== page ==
Yes, there are always synergies. Synergies are very important. As part of everything they did, you have to find some cost savings somewhere. I won’t go into detail about how many millions it was, but it was a fundamental cost saving, as part of the synergies of when GVC bough Ladbrokes Coral. It was very much trying to make a big saving on that platform, itself.

You had Playtech IMS, OpenBet sportsbook and then, once GVC did acquire Ladbrokes, how did you shift away from that? What was the process?

It’s a big journey; it’s a lot of work to be done and it’s no small undertaking. The migration, itself, it took about a year or a year and a half to do that and that was across every different stack. That wasn’t just Ladbrokes. It was Ladbrokes, Coral, Gala. There was a different program of work for each of those entities.

They were all using different components, I guess?

When Ladbrokes and Coral first merged, they both had separate stacks. They were very separate and there were no synergies in the stacks, themselves. The only synergy they had was around governance of those stacks, around the contractual side of things, with the likes of SG and Playtech. They amalgamated the contracts so that it became better for the business. But the actual stacks themselves were run separately.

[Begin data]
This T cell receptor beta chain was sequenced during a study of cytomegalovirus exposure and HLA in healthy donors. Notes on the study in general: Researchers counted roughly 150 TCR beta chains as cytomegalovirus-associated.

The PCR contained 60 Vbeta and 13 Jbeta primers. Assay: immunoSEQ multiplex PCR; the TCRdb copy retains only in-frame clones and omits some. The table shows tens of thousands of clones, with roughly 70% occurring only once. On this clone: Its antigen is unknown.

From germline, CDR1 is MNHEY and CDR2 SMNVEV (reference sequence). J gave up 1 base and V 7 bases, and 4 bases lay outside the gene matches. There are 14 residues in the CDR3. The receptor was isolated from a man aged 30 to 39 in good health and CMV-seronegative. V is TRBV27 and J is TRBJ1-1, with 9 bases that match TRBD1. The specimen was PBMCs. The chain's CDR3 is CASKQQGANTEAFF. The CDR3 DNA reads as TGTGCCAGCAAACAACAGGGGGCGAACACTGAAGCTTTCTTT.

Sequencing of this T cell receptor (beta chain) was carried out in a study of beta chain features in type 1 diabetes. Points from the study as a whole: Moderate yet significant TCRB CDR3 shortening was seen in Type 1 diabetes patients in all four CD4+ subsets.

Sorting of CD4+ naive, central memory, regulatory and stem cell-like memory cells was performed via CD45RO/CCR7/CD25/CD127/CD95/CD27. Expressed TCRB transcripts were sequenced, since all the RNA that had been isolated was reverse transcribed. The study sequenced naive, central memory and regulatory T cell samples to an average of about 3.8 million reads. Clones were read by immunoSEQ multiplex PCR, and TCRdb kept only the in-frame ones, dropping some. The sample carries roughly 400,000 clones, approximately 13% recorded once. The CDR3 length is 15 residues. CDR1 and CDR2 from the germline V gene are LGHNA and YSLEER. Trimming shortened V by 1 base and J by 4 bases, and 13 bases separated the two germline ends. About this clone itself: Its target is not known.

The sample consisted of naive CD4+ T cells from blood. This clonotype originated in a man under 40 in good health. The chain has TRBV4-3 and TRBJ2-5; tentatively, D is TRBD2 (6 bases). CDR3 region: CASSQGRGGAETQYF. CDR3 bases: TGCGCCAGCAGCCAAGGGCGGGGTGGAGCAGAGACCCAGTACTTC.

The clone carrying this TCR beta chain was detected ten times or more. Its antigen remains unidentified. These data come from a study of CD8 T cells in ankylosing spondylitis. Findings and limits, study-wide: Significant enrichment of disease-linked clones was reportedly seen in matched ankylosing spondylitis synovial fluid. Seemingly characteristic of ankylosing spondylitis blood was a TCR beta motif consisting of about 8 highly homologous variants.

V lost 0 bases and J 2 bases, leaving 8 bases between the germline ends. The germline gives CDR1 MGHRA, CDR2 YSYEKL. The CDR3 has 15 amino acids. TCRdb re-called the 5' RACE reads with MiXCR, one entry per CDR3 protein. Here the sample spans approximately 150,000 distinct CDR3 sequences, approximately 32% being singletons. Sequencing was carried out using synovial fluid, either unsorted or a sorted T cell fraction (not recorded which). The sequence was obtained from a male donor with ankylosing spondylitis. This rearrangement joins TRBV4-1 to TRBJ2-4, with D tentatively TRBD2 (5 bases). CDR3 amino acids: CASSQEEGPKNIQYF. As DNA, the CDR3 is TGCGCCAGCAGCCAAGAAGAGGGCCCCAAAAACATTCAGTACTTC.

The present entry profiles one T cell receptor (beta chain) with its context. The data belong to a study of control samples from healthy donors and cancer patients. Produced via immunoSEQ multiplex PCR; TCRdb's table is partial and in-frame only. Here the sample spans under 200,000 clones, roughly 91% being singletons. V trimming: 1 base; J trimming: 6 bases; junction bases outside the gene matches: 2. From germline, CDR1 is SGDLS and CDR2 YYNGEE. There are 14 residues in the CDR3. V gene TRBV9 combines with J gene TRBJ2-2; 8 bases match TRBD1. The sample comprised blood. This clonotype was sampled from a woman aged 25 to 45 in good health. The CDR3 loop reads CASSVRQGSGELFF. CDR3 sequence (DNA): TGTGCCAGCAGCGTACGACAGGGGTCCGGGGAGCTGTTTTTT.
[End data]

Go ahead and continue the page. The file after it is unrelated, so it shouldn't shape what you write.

Same suppliers and similar sort of architecture, but very much separate, because you don’t want to put all your eggs in one basket. They were both two separate brands. So if one brand broke or had problems, you still had the other brand running. That was one of the reasons why they kept it separate. They are still are separate, in some instances. One of the first things that we looked at, when I was there, was to move the Ladbrokes frontend away from the Playtech frontend, onto our in-house piece. That was about a year’s worth of work and we moved it onto our own in-house platform. That was one step of the program.